Kimelman: There are going to be a high number of Swedes taken in the draft again this year. I don’t know if it will be as many early in the draft as the last two years, but throughout the draft you are going to hear a lot of Swedish names called. Some are still playing in the Swedish Elite League, some that have migrated to the Canadian Hockey League. Gabriel Landeskog is probably going to go within the first three-to-five picks in the draft; he played in the OHL this year. Rickard Rakell also came to the OHL, is another who could go in the first round. Adam Larsson is the top rated European skater. He stayed in Sweden, but also is probably going to go in the top-five picks. Oscar Klefbom and Jonas Brodin, they’re defense partners in Farjestad in the Swedish Elite League and are both likely to go in the first or early second round. It’s another really good year for the Swedish development pipeline. It seems more and more they’re putting out really top quality players. Of local interest, Nashville’s first pick this year is at No. 38. Last week David Poile stated a preference for adding some more offensive talent in this year’s draft. If the Preds decide to go for offensive help with that slot, who are some prospects who fit that mold and could be available at the No. 38 slot?
Kimelman: A player like Shane Prince from Ottawa in the OHL; he played in the top prospects game and had a real nice showing there. Matt Puempel from Peterborough in the OHL; he had a hip issue that kind of limited him the second half of the season, but coming into the season he was one of the two or three highest regarded skaters in the OHL. There’s a Peterborough connecting for Nashville with Austin Watson playing there (Nashville’s first round pick last year), so Nashville’s scouts would have paid good attention to Puempel. Seth Ambroz from Omaha in the USHL is another big body forward who skates well and could be attractive there early in the second round. Rocco Grimaldi, who we talked about earlier with the U.S. kids, could be available around then; he impressed people with his work at the combine. Grimaldi is a little smaller kid (listed at 5-6, 163 pounds), but he’s real skilled. Daniel Catenacci from Sault Ste. Marie of the OHL, won the fastest skater competition at the Top Prospects Game and is another guy who could come off the board early in the second round. If Nashville decides to go forward there should be some interesting options for them there at the top of the second round. Talking about Grimaldi’s size, there seems to be a lot of undersized forwards rated highly by Central Scouting and other draft services? Is there a changing draft strategy across the league?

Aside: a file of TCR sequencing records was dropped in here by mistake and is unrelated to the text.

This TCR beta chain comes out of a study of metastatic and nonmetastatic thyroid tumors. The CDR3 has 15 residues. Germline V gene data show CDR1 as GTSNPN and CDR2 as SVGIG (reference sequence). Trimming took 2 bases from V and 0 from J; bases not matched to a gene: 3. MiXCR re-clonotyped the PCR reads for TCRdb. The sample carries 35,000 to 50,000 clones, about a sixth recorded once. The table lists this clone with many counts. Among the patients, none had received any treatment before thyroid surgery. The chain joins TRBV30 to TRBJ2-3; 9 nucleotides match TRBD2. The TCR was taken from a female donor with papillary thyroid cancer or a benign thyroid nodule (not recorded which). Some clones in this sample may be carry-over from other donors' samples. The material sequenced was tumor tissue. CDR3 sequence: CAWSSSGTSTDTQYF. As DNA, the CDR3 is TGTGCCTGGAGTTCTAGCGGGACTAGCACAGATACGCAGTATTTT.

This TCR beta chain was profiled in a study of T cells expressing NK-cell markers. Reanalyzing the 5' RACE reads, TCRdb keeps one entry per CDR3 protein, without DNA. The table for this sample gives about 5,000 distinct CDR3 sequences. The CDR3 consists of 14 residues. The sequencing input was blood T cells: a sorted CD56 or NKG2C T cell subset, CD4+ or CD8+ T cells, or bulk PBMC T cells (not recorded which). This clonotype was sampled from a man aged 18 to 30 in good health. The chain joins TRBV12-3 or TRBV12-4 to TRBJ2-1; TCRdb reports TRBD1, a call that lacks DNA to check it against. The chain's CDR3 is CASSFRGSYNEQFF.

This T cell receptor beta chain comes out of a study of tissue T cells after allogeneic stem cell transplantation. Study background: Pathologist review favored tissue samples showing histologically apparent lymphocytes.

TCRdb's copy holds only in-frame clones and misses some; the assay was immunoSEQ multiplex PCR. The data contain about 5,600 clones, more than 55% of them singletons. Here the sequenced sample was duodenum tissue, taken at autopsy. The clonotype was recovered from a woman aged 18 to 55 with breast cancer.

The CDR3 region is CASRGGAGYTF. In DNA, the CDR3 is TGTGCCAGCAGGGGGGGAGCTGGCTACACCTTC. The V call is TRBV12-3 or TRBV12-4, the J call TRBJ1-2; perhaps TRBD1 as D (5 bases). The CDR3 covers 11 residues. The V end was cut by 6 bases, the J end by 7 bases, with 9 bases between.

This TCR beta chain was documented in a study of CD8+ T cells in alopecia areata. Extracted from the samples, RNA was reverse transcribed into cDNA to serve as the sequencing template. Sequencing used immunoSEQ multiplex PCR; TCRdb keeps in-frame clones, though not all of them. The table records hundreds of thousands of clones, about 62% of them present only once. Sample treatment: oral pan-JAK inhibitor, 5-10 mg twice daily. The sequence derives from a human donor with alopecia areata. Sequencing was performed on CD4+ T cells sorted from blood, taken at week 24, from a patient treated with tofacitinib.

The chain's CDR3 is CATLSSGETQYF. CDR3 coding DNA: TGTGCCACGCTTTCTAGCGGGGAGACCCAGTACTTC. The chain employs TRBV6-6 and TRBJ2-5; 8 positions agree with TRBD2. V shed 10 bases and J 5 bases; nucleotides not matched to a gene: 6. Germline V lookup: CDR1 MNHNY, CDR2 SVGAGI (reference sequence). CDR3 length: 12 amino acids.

Kimelman: When the rule changes with this new CBA came into effect, defensemen no longer were able to hold or obstruct players in the neutral and offensive zones, so you no longer needed to be 6-3, 200-plus to be able to play in high traffic areas. You can now get away with being 5-10, 5-11, 6-0 with speed and skill – you don’t have to be an oversized guy to get to the hard areas, you just have to want to get there. The example I like to use is Patrick Kane. You go back 15 years ago and Kane – at 5-foot-10, 5-foot-11 – wouldn’t have been the No. 1 pick in his draft year, but because of the change in the rules, a person at his size and skill set can still excel and dominate in the league, so that’s why you’re seeing more guys under 6-foot making their way to the top of the draft boards.